September 21, 2017

Drug Resistant Shigella Outbreak Strikes 32 States

An outbreak of drug-resistant shigellosis originating with travel outside the U.S. then spreading here sickened 157 people in 32 states and Puerto Rico between May 2014 and February 2015, according to a new report from the Centers for Disease Control and Prevention (CDC). A related outbreak in San Francisco sickened another 86 people. At least 19 people were hospitalized.

Shigella bacteriaTests performed by the CDC’s National Antimicrobial Resistance Monitoring System (NARMS) laboratory determined Shigella strains from this cluster of illnesses were resistant to ciprofloxacin, the antibiotic recommended for treatment of shigellosis, the illness caused by the Shigella bacteria. In the U.S., about 500,000 cases of shigellosis are reported each year. This disease is spread via the fecal-oral route meaning food or drinks contaminated with microscopic amounts of feces from an infected person are ingested by someone else. Symptoms of shigellosis illness include diarrhea, abdominal pain, vomiting, and fever. Most people get sick about two to three days after exposure.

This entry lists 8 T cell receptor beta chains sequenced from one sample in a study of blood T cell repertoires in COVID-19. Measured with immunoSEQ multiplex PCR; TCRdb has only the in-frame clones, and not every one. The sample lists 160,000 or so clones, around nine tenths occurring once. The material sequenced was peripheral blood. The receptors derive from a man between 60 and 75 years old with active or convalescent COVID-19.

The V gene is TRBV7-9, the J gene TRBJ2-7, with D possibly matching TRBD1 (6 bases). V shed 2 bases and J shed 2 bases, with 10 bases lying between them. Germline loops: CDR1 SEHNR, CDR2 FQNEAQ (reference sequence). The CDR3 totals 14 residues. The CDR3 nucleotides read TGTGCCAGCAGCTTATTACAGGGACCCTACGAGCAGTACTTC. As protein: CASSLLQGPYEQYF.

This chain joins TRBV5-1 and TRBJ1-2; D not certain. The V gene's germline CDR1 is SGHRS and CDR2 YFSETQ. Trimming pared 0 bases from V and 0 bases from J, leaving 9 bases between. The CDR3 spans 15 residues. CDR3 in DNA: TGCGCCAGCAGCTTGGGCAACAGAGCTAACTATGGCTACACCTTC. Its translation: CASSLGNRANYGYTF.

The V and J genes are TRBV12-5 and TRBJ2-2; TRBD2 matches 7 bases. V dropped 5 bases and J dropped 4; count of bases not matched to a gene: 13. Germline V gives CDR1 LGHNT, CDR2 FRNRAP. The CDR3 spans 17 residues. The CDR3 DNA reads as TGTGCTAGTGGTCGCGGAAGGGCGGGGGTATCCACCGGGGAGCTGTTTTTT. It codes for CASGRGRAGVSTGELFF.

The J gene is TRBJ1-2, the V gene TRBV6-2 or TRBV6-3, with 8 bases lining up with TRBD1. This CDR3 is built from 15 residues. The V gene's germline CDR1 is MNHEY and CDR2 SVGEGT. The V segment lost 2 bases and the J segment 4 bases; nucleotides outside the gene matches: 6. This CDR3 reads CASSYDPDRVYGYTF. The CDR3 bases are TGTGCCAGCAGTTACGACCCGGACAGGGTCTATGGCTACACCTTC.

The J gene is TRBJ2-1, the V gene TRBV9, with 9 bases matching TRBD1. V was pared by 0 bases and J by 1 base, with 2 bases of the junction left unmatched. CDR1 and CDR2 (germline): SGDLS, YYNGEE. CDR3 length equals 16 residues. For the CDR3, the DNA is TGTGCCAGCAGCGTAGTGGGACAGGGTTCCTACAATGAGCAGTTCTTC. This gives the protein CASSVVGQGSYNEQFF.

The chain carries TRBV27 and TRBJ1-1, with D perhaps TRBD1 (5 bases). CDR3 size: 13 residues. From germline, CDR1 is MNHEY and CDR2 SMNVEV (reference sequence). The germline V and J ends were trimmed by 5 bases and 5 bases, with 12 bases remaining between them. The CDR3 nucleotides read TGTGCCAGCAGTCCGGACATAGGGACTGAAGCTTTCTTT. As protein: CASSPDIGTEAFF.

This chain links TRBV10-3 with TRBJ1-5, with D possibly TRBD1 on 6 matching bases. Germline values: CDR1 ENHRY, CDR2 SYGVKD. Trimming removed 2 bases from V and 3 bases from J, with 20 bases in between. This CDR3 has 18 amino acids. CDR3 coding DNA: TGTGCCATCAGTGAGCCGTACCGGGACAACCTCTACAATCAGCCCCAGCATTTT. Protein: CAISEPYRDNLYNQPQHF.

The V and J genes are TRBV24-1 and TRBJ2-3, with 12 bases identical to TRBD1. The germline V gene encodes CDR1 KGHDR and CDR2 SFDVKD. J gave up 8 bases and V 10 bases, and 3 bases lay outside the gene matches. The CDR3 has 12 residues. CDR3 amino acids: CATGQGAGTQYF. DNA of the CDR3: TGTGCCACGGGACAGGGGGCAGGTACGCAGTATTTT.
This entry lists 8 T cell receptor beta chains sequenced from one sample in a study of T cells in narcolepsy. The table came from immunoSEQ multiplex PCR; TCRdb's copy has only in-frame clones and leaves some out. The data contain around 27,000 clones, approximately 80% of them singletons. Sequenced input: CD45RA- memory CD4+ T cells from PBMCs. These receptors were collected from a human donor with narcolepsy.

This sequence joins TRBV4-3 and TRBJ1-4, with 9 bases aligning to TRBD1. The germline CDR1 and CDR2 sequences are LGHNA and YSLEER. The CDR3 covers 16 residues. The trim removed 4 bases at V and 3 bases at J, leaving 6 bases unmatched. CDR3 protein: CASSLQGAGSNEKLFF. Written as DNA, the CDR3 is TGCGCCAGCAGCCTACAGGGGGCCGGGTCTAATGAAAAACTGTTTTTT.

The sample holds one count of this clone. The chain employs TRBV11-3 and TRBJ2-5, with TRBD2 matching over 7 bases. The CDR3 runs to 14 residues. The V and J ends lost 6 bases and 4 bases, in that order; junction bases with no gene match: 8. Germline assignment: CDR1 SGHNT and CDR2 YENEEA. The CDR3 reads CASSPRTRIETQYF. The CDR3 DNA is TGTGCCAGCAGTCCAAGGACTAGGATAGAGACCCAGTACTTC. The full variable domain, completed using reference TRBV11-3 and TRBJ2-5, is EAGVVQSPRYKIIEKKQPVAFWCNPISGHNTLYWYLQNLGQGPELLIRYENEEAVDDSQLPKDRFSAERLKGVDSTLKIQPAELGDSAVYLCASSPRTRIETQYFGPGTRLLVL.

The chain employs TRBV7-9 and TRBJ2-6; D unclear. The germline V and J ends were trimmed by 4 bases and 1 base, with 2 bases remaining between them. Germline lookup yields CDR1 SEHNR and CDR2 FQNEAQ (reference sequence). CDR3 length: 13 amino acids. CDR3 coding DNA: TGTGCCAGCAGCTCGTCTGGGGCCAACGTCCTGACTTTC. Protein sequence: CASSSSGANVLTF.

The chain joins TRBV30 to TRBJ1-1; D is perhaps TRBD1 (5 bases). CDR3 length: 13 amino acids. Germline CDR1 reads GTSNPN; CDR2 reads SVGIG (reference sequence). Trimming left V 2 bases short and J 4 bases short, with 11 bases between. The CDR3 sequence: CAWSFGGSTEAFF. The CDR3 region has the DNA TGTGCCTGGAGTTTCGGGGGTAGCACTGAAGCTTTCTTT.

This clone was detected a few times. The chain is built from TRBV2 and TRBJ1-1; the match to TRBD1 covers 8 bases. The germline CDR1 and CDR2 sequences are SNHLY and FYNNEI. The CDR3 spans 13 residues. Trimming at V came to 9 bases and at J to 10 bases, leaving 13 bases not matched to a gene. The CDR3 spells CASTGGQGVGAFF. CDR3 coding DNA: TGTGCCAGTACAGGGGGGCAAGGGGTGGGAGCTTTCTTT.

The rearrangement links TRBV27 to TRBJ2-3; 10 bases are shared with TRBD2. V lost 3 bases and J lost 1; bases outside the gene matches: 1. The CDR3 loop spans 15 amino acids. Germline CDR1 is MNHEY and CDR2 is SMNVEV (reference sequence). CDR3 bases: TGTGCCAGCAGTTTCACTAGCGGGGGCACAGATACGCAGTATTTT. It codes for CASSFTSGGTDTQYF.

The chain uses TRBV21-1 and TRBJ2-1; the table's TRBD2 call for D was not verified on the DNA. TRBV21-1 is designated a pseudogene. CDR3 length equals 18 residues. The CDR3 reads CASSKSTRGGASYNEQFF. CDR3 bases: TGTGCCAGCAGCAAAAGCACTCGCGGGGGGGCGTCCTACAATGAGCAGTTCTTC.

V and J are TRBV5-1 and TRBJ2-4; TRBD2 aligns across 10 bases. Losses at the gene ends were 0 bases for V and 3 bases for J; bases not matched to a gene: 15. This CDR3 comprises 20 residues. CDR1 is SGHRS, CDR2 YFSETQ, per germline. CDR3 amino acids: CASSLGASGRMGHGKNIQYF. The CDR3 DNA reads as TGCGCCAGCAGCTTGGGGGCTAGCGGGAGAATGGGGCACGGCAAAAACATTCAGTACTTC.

In this outbreak, 157 cases were reported from 32 states. Most of them were reported from three states: Massachusetts (45), California (25) and Pennsylvania (18). In the related outbreak, which included a large number of homeless people in San Francisco, 86 additional cases were reported.

Of the 40 patients were exposed during travel, 22 had been in the Dominican Republic, many of whom stayed at resorts in Punta Cana.  Four were in Haiti, eight were in India and three were in Morocco.

The median age was 34.  The median duration of illness was seven days.

The CDC advises that travelers be aware of the food safety risks associated with travel to some countries. Careful hand washing and strict adherence to  food and water precautions can reduce the risk of illness. Use of over-the-counter medications such as Pepto Bismal or Immodium can be effective treatments of  mild or moderate travelers’ diarrhea.

 

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